The weather looked lousy as Creighton Ward, part owner and first captain of Southern Exposure Inland Fishing Charters, launched his boat from an obscure launch just north of the old Buras Auditorium into the Mississippi River.
It was overcast, threatening rain and worst of all the wind was honking.
As the sun started to make its appearance over the horizon, Larry Frey’s monofilament was already stretching on the first speckled trout of the day. He landed the fish and began working on filling out his limit, which he did.
It’s like girls night out for new mama bass and dads are watching the kids. That’s basically the deal with a popular spring pattern we know as “fry guarders” — male bass round up recently hatched babies (fry) and keep constant watch for a host of predators from bluegill, to crappie to other bass.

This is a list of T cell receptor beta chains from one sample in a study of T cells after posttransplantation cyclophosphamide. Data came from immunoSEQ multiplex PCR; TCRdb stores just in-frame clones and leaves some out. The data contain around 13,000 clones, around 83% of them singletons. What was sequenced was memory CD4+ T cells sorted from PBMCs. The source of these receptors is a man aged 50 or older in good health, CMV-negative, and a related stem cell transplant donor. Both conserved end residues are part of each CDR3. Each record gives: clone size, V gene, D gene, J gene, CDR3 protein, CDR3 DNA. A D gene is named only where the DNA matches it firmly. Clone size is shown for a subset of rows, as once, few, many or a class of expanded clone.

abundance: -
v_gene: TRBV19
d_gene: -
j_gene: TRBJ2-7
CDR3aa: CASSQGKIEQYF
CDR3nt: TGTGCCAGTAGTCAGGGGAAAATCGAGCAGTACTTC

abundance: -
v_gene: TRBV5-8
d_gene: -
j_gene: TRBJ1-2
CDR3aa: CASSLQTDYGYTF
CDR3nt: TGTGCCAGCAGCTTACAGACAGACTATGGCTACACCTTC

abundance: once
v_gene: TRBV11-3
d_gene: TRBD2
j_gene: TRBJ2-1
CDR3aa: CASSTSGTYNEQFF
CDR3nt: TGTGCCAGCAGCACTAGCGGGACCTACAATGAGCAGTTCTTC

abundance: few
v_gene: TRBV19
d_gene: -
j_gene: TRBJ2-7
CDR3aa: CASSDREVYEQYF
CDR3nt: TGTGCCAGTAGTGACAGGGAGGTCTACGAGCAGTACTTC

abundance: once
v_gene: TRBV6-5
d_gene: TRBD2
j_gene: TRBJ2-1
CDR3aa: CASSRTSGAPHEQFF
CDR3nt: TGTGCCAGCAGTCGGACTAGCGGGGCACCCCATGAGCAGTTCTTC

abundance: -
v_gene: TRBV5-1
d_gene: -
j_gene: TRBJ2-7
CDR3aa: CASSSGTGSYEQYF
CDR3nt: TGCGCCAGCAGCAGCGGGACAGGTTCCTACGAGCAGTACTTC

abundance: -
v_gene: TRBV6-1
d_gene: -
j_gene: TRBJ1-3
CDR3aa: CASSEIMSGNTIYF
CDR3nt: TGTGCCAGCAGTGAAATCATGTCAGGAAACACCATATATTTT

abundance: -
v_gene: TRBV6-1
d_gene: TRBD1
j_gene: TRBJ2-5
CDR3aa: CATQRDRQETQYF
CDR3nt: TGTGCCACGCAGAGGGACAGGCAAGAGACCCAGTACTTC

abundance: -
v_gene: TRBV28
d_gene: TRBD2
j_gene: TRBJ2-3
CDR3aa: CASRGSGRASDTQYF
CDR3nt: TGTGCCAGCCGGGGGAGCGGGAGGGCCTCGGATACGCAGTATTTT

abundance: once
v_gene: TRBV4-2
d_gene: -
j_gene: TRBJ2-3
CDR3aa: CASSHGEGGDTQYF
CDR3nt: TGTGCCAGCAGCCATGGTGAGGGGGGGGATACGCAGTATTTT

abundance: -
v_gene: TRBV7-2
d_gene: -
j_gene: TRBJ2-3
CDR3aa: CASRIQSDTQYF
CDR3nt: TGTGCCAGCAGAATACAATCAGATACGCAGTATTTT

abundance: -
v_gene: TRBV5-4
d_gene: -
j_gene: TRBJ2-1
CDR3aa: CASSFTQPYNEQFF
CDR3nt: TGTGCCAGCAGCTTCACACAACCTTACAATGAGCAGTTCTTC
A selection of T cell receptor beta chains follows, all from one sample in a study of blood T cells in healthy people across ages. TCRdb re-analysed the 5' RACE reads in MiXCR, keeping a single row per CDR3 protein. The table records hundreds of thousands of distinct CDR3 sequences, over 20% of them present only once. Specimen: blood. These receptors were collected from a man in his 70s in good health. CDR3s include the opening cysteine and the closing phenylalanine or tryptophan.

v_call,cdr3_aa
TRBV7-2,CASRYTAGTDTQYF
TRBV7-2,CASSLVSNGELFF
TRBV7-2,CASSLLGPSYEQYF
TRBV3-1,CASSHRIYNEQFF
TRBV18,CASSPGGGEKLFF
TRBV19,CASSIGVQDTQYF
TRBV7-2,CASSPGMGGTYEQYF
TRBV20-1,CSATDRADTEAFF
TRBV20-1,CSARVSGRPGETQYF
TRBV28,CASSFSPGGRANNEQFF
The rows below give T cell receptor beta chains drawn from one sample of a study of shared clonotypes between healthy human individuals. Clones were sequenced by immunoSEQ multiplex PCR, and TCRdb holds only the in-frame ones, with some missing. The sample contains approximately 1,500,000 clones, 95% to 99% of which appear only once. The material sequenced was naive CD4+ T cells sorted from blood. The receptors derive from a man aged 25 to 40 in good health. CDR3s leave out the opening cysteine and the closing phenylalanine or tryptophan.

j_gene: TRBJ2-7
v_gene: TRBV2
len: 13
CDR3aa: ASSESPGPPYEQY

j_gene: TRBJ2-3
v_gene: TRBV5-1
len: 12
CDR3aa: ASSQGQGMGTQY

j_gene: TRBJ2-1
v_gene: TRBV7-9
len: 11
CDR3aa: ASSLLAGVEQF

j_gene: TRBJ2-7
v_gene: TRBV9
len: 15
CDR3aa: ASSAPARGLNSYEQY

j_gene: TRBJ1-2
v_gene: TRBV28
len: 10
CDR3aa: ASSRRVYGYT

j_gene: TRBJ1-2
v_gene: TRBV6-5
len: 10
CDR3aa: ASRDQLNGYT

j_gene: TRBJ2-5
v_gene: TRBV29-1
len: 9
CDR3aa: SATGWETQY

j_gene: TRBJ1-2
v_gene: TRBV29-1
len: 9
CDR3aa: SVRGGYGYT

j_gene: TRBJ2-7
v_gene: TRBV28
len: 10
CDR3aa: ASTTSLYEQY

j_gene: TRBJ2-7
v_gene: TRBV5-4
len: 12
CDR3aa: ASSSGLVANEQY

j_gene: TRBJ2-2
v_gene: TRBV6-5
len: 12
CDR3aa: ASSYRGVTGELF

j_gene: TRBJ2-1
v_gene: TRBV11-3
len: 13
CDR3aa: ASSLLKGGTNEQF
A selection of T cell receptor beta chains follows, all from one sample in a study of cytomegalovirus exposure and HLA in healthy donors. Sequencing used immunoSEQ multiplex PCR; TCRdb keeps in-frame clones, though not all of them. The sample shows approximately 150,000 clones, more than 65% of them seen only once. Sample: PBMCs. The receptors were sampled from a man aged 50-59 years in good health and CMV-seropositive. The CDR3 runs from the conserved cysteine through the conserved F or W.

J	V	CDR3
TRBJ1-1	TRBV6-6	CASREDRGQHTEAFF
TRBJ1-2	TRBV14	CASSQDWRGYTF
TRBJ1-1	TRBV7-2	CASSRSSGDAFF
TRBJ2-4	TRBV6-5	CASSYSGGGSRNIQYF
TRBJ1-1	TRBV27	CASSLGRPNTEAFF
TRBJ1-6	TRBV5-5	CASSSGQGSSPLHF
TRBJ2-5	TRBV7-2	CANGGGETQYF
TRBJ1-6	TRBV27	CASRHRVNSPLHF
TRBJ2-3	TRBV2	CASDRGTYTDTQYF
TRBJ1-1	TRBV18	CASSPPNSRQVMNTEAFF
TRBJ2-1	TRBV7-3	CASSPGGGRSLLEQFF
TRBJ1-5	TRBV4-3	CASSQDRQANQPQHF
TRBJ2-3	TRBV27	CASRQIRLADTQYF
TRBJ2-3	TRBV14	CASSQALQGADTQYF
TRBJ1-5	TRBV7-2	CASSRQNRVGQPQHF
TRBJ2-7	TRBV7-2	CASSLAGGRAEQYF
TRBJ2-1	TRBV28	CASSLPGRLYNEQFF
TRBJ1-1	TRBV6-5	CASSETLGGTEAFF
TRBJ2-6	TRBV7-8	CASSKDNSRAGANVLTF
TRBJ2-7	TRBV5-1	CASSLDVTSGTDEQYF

No matter how long or rough the road, how far back off the beaten path or how tough the waters may be to navigate, the determination of fishermen is a perfect example of the old American phrase, “come Hell or high water.”
May signals the beginning of the Toledo Bend slab-a-thon celebration.
Bass angling pursuits have somewhat diminished because the fish are postspawn, and many anglers now turn to fishing deep for the sweet slab fillets found on Louisiana’s state fish, the white perch (aka crappie and sac-a-lait).
When the trout aren’t cooperating, you might just need on stay on the big motor and cover more water.Photo courtesy Joel Masson.